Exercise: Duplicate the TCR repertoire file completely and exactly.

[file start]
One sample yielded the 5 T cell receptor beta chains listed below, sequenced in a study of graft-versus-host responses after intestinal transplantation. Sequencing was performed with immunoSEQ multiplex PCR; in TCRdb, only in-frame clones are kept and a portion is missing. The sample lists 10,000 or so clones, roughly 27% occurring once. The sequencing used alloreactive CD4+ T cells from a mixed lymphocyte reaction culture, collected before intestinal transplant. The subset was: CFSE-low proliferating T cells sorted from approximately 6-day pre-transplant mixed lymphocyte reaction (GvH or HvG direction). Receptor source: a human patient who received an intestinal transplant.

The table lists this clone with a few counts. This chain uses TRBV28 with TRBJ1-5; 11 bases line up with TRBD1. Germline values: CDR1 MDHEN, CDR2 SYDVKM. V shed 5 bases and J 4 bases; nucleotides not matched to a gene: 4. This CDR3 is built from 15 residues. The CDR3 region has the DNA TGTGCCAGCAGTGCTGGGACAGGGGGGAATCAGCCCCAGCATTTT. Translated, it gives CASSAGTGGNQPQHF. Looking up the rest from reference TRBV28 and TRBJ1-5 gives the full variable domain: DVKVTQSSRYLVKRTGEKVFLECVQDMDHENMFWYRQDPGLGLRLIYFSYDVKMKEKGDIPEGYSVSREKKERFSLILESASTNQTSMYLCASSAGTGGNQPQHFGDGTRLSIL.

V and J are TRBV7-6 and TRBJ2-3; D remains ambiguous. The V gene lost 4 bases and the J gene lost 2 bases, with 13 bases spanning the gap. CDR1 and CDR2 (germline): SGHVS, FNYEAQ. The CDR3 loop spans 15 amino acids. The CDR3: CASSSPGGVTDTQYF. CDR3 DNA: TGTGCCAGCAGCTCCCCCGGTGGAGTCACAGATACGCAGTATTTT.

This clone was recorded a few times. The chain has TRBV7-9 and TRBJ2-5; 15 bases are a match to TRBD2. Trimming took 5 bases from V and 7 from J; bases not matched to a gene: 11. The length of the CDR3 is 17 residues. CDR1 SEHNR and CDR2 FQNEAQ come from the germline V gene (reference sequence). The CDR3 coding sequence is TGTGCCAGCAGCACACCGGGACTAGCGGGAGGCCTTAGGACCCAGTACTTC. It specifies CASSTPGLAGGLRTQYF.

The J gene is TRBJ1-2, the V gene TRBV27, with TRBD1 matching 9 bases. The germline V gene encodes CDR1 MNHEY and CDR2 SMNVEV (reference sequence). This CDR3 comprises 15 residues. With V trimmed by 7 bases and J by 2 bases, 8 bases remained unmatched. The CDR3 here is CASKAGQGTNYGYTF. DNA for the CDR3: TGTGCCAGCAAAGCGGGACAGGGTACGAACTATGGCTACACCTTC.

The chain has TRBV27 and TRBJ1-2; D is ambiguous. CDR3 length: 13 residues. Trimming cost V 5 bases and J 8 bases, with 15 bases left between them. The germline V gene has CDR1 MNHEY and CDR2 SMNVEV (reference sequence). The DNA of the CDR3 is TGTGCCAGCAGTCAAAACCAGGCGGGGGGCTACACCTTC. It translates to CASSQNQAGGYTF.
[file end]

One sample yielded the 5 T cell receptor beta chains listed below, sequenced in a study of graft-versus-host responses after intestinal transplantation. Sequencing was performed with immunoSEQ multiplex PCR; in TCRdb, only in-frame clones are kept and a portion is missing. The sample lists 10,000 or so clones, roughly 27% occurring once. The sequencing used alloreactive CD4+ T cells from a mixed lymphocyte reaction culture, collected before intestinal transplant. The subset was: CFSE-low proliferating T cells sorted from approximately 6-day pre-transplant mixed lymphocyte reaction (GvH or HvG direction). Receptor source: a human patient who received an intestinal transplant.

The table lists this clone with a few counts. This chain uses TRBV28 with TRBJ1-5; 11 bases line up with TRBD1. Germline values: CDR1 MDHEN, CDR2 SYDVKM. V shed 5 bases and J 4 bases; nucleotides not matched to a gene: 4. This CDR3 is built from 15 residues. The CDR3 region has the DNA TGTGCCAGCAGTGCTGGGACAGGGGGGAATCAGCCCCAGCATTTT. Translated, it gives CASSAGTGGNQPQHF. Looking up the rest from reference TRBV28 and TRBJ1-5 gives the full variable domain: DVKVTQSSRYLVKRTGEKVFLECVQDMDHENMFWYRQDPGLGLRLIYFSYDVKMKEKGDIPEGYSVSREKKERFSLILESASTNQTSMYLCASSAGTGGNQPQHFGDGTRLSIL.

V and J are TRBV7-6 and TRBJ2-3; D remains ambiguous. The V gene lost 4 bases and the J gene lost 2 bases, with 13 bases spanning the gap. CDR1 and CDR2 (germline): SGHVS, FNYEAQ. The CDR3 loop spans 15 amino acids. The CDR3: CASSSPGGVTDTQYF. CDR3 DNA: TGTGCCAGCAGCTCCCCCGGTGGAGTCACAGATACGCAGTATTTT.

This clone was recorded a few times. The chain has TRBV7-9 and TRBJ2-5; 15 bases are a match to TRBD2. Trimming took 5 bases from V and 7 from J; bases not matched to a gene: 11. The length of the CDR3 is 17 residues. CDR1 SEHNR and CDR2 FQNEAQ come from the germline V gene (reference sequence). The CDR3 coding sequence is TGTGCCAGCAGCACACCGGGACTAGCGGGAGGCCTTAGGACCCAGTACTTC. It specifies CASSTPGLAGGLRTQYF.

The J gene is TRBJ1-2, the V gene TRBV27, with TRBD1 matching 9 bases. The germline V gene encodes CDR1 MNHEY and CDR2 SMNVEV (reference sequence). This CDR3 comprises 15 residues. With V trimmed by 7 bases and J by 2 bases, 8 bases remained unmatched. The CDR3 here is CASKAGQGTNYGYTF. DNA for the CDR3: TGTGCCAGCAAAGCGGGACAGGGTACGAACTATGGCTACACCTTC.

The chain has TRBV27 and TRBJ1-2; D is ambiguous. CDR3 length: 13 residues. Trimming cost V 5 bases and J 8 bases, with 15 bases left between them. The germline V gene has CDR1 MNHEY and CDR2 SMNVEV (reference sequence). The DNA of the CDR3 is TGTGCCAGCAGTCAAAACCAGGCGGGGGGCTACACCTTC. It translates to CASSQNQAGGYTF.